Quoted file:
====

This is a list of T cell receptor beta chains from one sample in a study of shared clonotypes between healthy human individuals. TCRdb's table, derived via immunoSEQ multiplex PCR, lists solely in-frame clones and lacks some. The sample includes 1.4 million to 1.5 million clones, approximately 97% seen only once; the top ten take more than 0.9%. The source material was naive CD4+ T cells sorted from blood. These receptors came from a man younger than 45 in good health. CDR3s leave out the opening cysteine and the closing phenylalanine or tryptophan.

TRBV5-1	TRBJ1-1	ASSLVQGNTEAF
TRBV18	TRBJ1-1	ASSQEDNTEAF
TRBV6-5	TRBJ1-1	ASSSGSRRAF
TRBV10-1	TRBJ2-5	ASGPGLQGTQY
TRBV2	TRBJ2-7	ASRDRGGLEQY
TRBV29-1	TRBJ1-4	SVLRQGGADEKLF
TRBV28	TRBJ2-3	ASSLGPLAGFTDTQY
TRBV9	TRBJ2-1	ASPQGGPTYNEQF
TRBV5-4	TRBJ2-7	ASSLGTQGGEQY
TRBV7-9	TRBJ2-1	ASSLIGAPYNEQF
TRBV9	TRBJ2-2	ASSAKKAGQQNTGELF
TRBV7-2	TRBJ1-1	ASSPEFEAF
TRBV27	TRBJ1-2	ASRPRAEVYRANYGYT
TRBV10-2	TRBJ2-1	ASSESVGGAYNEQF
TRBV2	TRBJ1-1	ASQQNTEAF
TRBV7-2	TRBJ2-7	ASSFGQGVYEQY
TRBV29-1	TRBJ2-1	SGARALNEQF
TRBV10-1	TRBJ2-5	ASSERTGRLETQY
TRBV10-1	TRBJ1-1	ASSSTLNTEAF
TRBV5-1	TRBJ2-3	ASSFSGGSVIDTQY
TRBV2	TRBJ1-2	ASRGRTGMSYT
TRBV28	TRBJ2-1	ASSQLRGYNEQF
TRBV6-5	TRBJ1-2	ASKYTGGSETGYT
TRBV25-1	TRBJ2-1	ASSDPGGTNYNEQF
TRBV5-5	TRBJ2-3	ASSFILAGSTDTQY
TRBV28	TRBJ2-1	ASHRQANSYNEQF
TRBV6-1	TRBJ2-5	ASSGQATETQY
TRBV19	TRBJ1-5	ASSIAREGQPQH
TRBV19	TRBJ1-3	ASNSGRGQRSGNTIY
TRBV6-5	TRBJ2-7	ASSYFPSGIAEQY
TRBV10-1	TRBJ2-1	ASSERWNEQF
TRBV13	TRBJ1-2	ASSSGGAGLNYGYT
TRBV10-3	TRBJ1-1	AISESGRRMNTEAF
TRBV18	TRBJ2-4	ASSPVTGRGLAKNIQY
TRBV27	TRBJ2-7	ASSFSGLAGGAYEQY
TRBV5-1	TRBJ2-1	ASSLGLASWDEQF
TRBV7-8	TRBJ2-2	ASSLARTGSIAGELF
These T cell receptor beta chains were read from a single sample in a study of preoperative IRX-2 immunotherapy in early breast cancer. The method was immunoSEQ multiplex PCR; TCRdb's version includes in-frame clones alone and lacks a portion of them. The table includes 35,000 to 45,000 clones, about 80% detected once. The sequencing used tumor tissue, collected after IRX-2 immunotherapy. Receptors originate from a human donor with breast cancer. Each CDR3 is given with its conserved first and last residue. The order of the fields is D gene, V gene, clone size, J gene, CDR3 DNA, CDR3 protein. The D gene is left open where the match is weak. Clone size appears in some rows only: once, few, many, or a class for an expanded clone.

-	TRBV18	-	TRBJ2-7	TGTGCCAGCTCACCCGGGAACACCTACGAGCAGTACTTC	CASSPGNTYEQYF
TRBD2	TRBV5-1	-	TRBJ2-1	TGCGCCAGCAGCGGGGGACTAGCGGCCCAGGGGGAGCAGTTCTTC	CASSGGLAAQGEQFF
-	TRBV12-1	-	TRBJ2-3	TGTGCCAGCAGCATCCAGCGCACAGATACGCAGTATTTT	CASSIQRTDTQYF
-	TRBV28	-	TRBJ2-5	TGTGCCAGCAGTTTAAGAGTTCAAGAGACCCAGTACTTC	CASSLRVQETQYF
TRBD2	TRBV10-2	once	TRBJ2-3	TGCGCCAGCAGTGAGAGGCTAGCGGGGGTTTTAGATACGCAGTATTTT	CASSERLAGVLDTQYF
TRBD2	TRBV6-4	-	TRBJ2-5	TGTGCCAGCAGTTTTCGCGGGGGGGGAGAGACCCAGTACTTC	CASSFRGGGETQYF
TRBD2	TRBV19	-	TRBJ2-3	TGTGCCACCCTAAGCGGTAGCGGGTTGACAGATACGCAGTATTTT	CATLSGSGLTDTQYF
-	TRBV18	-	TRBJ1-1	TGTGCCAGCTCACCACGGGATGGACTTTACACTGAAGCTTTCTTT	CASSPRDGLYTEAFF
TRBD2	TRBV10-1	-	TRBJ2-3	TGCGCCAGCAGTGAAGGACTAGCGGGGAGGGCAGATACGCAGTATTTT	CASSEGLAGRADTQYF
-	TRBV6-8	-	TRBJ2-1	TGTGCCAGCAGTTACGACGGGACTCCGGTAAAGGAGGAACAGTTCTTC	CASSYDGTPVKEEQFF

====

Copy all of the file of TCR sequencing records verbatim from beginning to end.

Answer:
This is a list of T cell receptor beta chains from one sample in a study of shared clonotypes between healthy human individuals. TCRdb's table, derived via immunoSEQ multiplex PCR, lists solely in-frame clones and lacks some. The sample includes 1.4 million to 1.5 million clones, approximately 97% seen only once; the top ten take more than 0.9%. The source material was naive CD4+ T cells sorted from blood. These receptors came from a man younger than 45 in good health. CDR3s leave out the opening cysteine and the closing phenylalanine or tryptophan.

TRBV5-1	TRBJ1-1	ASSLVQGNTEAF
TRBV18	TRBJ1-1	ASSQEDNTEAF
TRBV6-5	TRBJ1-1	ASSSGSRRAF
TRBV10-1	TRBJ2-5	ASGPGLQGTQY
TRBV2	TRBJ2-7	ASRDRGGLEQY
TRBV29-1	TRBJ1-4	SVLRQGGADEKLF
TRBV28	TRBJ2-3	ASSLGPLAGFTDTQY
TRBV9	TRBJ2-1	ASPQGGPTYNEQF
TRBV5-4	TRBJ2-7	ASSLGTQGGEQY
TRBV7-9	TRBJ2-1	ASSLIGAPYNEQF
TRBV9	TRBJ2-2	ASSAKKAGQQNTGELF
TRBV7-2	TRBJ1-1	ASSPEFEAF
TRBV27	TRBJ1-2	ASRPRAEVYRANYGYT
TRBV10-2	TRBJ2-1	ASSESVGGAYNEQF
TRBV2	TRBJ1-1	ASQQNTEAF
TRBV7-2	TRBJ2-7	ASSFGQGVYEQY
TRBV29-1	TRBJ2-1	SGARALNEQF
TRBV10-1	TRBJ2-5	ASSERTGRLETQY
TRBV10-1	TRBJ1-1	ASSSTLNTEAF
TRBV5-1	TRBJ2-3	ASSFSGGSVIDTQY
TRBV2	TRBJ1-2	ASRGRTGMSYT
TRBV28	TRBJ2-1	ASSQLRGYNEQF
TRBV6-5	TRBJ1-2	ASKYTGGSETGYT
TRBV25-1	TRBJ2-1	ASSDPGGTNYNEQF
TRBV5-5	TRBJ2-3	ASSFILAGSTDTQY
TRBV28	TRBJ2-1	ASHRQANSYNEQF
TRBV6-1	TRBJ2-5	ASSGQATETQY
TRBV19	TRBJ1-5	ASSIAREGQPQH
TRBV19	TRBJ1-3	ASNSGRGQRSGNTIY
TRBV6-5	TRBJ2-7	ASSYFPSGIAEQY
TRBV10-1	TRBJ2-1	ASSERWNEQF
TRBV13	TRBJ1-2	ASSSGGAGLNYGYT
TRBV10-3	TRBJ1-1	AISESGRRMNTEAF
TRBV18	TRBJ2-4	ASSPVTGRGLAKNIQY
TRBV27	TRBJ2-7	ASSFSGLAGGAYEQY
TRBV5-1	TRBJ2-1	ASSLGLASWDEQF
TRBV7-8	TRBJ2-2	ASSLARTGSIAGELF
These T cell receptor beta chains were read from a single sample in a study of preoperative IRX-2 immunotherapy in early breast cancer. The method was immunoSEQ multiplex PCR; TCRdb's version includes in-frame clones alone and lacks a portion of them. The table includes 35,000 to 45,000 clones, about 80% detected once. The sequencing used tumor tissue, collected after IRX-2 immunotherapy. Receptors originate from a human donor with breast cancer. Each CDR3 is given with its conserved first and last residue. The order of the fields is D gene, V gene, clone size, J gene, CDR3 DNA, CDR3 protein. The D gene is left open where the match is weak. Clone size appears in some rows only: once, few, many, or a class for an expanded clone.

-	TRBV18	-	TRBJ2-7	TGTGCCAGCTCACCCGGGAACACCTACGAGCAGTACTTC	CASSPGNTYEQYF
TRBD2	TRBV5-1	-	TRBJ2-1	TGCGCCAGCAGCGGGGGACTAGCGGCCCAGGGGGAGCAGTTCTTC	CASSGGLAAQGEQFF
-	TRBV12-1	-	TRBJ2-3	TGTGCCAGCAGCATCCAGCGCACAGATACGCAGTATTTT	CASSIQRTDTQYF
-	TRBV28	-	TRBJ2-5	TGTGCCAGCAGTTTAAGAGTTCAAGAGACCCAGTACTTC	CASSLRVQETQYF
TRBD2	TRBV10-2	once	TRBJ2-3	TGCGCCAGCAGTGAGAGGCTAGCGGGGGTTTTAGATACGCAGTATTTT	CASSERLAGVLDTQYF
TRBD2	TRBV6-4	-	TRBJ2-5	TGTGCCAGCAGTTTTCGCGGGGGGGGAGAGACCCAGTACTTC	CASSFRGGGETQYF
TRBD2	TRBV19	-	TRBJ2-3	TGTGCCACCCTAAGCGGTAGCGGGTTGACAGATACGCAGTATTTT	CATLSGSGLTDTQYF
-	TRBV18	-	TRBJ1-1	TGTGCCAGCTCACCACGGGATGGACTTTACACTGAAGCTTTCTTT	CASSPRDGLYTEAFF
TRBD2	TRBV10-1	-	TRBJ2-3	TGCGCCAGCAGTGAAGGACTAGCGGGGAGGGCAGATACGCAGTATTTT	CASSEGLAGRADTQYF
-	TRBV6-8	-	TRBJ2-1	TGTGCCAGCAGTTACGACGGGACTCCGGTAAAGGAGGAACAGTTCTTC	CASSYDGTPVKEEQFF